Chesapeake is a tiny village located in the state of Ohio. With a population of 751 people and just one neighborhood, Chesapeake is the 615th largest community in Ohio.
When you are in Chesapeake, you'll notice that it is more blue-collar than most other communities in America. 41.01% of Chesapeake’s employed work in blue-collar jobs, while America averages only 27.7% that do. Overall, Chesapeake is a village of production and manufacturing workers, sales and office workers, and service providers. There are especially a lot of people living in Chesapeake who work in office and administrative support (13.82%), food service (11.37%), and sales jobs (7.07%).
The village is relatively quiet, having a combination of lower population density and few of those groups of people who have a tendency to be noisy. For example, Chesapeake has relatively fewer families with younger children, and/or college students. Combined, this makes Chesapeake a pretty quiet place to live overall. If you like quiet, you will probably enjoy it here.
As is often the case in a small village, Chesapeake doesn't have a public transportation system that people use for their commute.
In Chesapeake, just 10.59% of people have at least a bachelor's degree, which is quite a bit lower than the national average for cities and towns of 21.84%.
The per capita income in Chesapeake in 2018 was $27,925, which is middle income relative to Ohio and the nation. This equates to an annual income of $111,700 for a family of four. However, Chesapeake contains both very wealthy and poor people as well.
The people who call Chesapeake home describe themselves as belonging to a variety of racial and ethnic groups. The greatest number of Chesapeake residents report their race to be White. Important ancestries of people in Chesapeake include German, Irish, Polish, English, and French.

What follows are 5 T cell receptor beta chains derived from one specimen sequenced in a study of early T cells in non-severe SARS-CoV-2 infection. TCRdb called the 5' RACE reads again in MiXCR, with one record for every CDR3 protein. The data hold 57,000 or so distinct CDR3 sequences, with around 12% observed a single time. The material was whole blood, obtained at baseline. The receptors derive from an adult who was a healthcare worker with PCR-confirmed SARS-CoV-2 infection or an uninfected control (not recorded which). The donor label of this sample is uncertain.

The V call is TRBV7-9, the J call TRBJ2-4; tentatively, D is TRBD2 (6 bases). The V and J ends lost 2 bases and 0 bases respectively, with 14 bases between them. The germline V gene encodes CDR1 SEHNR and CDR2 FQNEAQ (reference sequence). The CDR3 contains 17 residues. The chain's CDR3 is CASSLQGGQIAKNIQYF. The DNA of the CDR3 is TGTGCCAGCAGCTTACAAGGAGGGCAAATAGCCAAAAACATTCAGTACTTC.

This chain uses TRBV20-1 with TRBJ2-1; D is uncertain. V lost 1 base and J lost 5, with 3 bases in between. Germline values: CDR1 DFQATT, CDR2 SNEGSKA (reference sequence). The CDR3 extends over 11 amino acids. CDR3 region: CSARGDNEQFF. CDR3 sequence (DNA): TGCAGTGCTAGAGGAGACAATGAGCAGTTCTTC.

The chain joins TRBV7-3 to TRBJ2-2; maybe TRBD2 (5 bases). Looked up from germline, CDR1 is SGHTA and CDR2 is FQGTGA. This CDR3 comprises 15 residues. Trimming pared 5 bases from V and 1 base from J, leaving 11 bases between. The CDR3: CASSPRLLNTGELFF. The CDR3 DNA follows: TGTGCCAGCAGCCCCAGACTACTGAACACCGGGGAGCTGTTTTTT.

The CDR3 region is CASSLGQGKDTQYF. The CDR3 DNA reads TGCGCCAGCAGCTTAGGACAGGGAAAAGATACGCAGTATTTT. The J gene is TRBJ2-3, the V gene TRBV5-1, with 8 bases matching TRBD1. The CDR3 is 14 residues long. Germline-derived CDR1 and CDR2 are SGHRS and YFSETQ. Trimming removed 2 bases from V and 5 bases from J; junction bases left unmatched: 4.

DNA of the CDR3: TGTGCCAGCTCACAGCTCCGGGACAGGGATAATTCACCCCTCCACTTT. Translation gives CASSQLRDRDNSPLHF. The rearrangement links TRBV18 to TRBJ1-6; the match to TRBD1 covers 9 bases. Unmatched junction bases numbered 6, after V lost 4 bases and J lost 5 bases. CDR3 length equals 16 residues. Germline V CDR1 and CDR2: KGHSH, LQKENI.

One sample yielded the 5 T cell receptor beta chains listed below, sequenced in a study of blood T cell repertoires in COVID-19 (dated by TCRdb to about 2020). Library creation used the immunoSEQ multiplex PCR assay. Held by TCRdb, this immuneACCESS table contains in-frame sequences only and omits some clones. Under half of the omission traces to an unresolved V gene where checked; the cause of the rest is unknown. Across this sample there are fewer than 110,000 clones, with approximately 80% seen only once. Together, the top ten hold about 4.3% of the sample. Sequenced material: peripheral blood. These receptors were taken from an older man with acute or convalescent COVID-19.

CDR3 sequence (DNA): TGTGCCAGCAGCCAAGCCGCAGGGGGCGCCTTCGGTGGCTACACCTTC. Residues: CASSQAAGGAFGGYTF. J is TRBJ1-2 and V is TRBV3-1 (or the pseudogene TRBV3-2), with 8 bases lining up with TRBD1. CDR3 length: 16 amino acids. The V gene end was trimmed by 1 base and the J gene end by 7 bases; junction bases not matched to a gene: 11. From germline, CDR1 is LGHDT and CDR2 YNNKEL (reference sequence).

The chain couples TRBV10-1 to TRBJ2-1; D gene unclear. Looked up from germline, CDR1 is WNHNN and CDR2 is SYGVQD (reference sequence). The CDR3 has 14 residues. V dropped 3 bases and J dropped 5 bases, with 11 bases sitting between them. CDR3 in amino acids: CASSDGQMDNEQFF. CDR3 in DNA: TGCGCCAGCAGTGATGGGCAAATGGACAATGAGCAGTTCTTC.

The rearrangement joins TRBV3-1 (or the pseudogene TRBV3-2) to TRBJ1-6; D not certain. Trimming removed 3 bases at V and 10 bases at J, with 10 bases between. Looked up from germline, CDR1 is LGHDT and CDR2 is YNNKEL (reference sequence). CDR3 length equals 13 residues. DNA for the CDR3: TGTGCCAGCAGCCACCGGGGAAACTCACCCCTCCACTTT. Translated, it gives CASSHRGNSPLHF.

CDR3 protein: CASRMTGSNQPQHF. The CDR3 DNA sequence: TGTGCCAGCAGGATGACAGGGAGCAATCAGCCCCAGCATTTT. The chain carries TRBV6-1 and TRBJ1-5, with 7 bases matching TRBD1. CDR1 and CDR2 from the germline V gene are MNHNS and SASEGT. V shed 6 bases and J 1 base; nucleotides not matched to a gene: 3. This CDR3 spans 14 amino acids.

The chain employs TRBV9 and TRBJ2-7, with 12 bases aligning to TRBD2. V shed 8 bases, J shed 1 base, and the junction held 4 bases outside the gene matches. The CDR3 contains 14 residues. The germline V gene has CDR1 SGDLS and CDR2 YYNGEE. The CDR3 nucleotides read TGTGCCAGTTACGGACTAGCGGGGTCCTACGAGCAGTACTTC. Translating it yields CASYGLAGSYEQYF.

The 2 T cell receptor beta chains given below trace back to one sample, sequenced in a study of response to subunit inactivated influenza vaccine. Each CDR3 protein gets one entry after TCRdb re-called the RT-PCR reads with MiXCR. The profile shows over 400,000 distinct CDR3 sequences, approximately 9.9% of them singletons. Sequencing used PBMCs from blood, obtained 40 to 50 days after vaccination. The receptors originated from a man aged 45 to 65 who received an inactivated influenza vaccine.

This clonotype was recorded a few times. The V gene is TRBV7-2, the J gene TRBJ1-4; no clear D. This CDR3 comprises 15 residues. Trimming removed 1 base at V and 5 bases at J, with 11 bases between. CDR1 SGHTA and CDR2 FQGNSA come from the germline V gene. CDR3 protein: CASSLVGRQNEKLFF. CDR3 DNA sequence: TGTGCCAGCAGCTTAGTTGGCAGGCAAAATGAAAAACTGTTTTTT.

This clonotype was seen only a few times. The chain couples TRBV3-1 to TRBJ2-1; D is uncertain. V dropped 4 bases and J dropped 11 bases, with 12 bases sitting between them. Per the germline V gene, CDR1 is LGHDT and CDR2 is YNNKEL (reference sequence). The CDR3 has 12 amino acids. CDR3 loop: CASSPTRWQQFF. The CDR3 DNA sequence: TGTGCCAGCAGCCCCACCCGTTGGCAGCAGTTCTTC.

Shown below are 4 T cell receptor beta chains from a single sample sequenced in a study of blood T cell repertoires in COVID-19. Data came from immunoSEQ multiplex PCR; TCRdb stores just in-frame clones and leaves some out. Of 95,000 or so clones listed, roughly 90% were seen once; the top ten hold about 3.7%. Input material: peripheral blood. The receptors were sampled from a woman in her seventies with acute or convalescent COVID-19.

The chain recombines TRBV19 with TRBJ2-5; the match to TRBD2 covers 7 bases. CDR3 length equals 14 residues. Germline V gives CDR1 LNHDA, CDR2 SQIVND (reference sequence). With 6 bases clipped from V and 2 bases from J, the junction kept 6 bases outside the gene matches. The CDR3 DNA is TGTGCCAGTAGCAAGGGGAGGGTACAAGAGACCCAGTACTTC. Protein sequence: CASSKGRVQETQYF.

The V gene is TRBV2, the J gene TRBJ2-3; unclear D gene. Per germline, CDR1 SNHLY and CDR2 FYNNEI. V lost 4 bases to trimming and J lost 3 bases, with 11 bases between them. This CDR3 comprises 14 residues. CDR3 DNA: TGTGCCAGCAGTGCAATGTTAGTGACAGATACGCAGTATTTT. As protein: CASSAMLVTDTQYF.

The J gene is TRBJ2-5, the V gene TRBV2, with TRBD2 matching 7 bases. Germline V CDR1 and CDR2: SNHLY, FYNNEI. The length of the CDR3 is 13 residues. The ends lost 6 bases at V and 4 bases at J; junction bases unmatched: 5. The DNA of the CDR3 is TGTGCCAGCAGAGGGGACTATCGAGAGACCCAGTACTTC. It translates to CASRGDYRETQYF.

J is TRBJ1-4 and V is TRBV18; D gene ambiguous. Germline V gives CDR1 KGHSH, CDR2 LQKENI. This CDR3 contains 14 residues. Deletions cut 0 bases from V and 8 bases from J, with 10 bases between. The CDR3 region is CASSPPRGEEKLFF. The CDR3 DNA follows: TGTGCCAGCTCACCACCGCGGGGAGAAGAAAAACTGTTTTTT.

The most common language spoken in Chesapeake is English. Other important languages spoken here include Polish and Italian.
When you see a neighborhood for the first time, the most important thing is often the way it looks, like its homes and its setting. Some places look the same, but they only reveal their true character after living in them for a while because they contain a unique mix of occupational or cultural groups. This neighborhood is very unique in some important ways, according to NeighborhoodScout's exclusive exploration and analysis.
Our research reveals that 91.9% of commuters who live in the neighborhood get to work each day by driving alone in their automobiles, which is a higher proportion than 97.4% of U.S. neighborhoods.
How wealthy a neighborhood is, from very wealthy, to middle income, to low income is very formative with regard to the personality and character of a neighborhood. Equally important is the rate of people, particularly children, who live below the federal poverty line. In some wealthy gated communities, the areas immediately surrounding can have high rates of childhood poverty, which indicates other social issues. NeighborhoodScout's analysis reveals both aspects of income and poverty for this neighborhood.